End the Poisoning of Wildlife Refuges

Toxic agriculture pesticides don’t belong in wildlife refuges.
Center for     Biological    Diversity   
 
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Whooping cranes

Hi Everyaction,

Every year endangered whooping cranes come to Alabama's Wheeler National Wildlife Refuge to rest and forage during their epic migrations.

But these birds and other species are exposed to massive amounts of toxic agricultural pesticides there. We're taking legal action to keep refuges safe for wildlife.

Please help by giving to the Saving Life on Earth Fund.

America's national wildlife refuge system is the world's most diverse collection of lands set aside specifically for the preservation of fish and wildlife. Some were even created as a safe haven for migratory birds. Today the refuges are home to more than 280 species of protected plants and animals.

Frustratingly, the U.S. Fish and Wildlife Service allows dangerous agricultural chemicals to be dumped all across the wildlife refuge system to grow row crops like soybeans and corn. These toxics can kill birds and cause severe harm in developing eggs. A single corn kernel treated with any of the common neonicotinoids could kill a songbird.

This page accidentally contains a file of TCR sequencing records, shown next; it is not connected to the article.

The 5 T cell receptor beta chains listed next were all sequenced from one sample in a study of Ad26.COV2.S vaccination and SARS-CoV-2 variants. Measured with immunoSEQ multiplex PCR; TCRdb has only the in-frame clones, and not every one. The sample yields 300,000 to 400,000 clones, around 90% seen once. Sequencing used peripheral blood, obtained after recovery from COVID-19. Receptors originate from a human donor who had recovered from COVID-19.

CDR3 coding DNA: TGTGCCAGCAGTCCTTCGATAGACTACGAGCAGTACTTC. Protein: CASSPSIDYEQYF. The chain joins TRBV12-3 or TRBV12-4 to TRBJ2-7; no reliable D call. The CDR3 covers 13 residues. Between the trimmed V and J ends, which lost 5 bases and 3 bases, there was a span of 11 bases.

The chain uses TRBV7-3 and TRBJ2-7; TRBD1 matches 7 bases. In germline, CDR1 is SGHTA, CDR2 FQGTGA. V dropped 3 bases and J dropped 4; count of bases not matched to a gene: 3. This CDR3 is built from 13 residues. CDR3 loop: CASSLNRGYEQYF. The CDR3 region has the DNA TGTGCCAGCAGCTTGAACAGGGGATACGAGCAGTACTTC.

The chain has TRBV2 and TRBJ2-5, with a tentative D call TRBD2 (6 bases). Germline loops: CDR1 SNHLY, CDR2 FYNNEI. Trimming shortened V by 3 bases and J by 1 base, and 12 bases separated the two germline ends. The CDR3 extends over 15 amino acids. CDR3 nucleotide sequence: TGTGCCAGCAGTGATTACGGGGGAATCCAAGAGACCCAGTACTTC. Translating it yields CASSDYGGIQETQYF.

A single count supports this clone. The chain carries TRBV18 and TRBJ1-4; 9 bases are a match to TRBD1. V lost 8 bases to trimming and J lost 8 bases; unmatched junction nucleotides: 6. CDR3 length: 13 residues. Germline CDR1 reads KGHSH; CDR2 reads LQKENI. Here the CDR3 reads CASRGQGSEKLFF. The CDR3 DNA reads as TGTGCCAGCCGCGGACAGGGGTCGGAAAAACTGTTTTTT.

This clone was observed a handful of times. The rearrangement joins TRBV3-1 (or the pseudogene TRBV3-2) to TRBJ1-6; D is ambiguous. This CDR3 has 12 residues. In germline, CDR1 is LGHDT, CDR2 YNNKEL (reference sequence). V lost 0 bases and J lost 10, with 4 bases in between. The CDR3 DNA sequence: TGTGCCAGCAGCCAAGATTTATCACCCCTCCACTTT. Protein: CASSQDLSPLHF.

More than 350,000 pounds of agricultural pesticides were sprayed in wildlife refuges in 2018, an increase of 34% in just two years.

Nearly 70,000 acres were treated with products containing glyphosate, the pesticide that has caused widespread decreases in milkweed plants. This has triggered a massive decline of monarch butterflies.

We're calling on the Service to take immediate action to end the use of agricultural pesticides on refuges, including glyphosate, 2,4-D, dicamba and paraquat — all of which have been shown to harm wildlife.

The Service should prioritize the needs of fish, wildlife and plants — and not let commercial interests profit off poisoning our public lands.

To save life on Earth, we must protect imperiled species and keep their habitat and resting places free of poisons.

The federal government's callous approach to selling out wildlife — and the refuges designed to keep them safe and protected — must end, and we've taken action to stop it.

Please help with a gift to the Saving Life on Earth Fund.

For the wild,

Kierán Suckling

Kierán Suckling
Executive Director
Center for Biological Diversity

 

P.S. Monthly supporters who give steady gifts of $10 or $20 sustain the Center's work for wildlife. Do your part by starting a monthly donation.

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Photo of whooping cranes in Texas' Aransas National Wildlife Refuge by Klaus Nigge/USFWS.
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Center for Biological Diversity
P.O. Box 710
Tucson, AZ 85702
United States